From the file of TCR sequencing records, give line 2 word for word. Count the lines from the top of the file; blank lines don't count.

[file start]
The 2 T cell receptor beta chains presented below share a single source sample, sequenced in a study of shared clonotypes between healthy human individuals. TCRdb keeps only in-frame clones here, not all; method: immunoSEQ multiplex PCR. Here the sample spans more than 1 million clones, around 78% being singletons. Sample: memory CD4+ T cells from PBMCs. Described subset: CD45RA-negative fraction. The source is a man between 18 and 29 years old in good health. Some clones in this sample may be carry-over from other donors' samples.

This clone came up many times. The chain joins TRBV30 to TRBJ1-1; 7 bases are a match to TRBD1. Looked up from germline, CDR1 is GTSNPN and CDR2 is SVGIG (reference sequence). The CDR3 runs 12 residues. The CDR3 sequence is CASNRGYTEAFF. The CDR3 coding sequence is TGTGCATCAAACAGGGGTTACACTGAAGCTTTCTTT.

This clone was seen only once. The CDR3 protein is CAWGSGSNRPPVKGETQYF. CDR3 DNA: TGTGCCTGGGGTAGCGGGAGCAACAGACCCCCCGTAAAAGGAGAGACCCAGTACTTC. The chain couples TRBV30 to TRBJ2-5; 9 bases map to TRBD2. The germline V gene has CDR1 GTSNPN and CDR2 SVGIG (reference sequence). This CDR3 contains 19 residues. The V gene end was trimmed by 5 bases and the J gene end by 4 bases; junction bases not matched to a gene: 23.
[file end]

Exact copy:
This clone came up many times. The chain joins TRBV30 to TRBJ1-1; 7 bases are a match to TRBD1. Looked up from germline, CDR1 is GTSNPN and CDR2 is SVGIG (reference sequence). The CDR3 runs 12 residues. The CDR3 sequence is CASNRGYTEAFF. The CDR3 coding sequence is TGTGCATCAAACAGGGGTTACACTGAAGCTTTCTTT.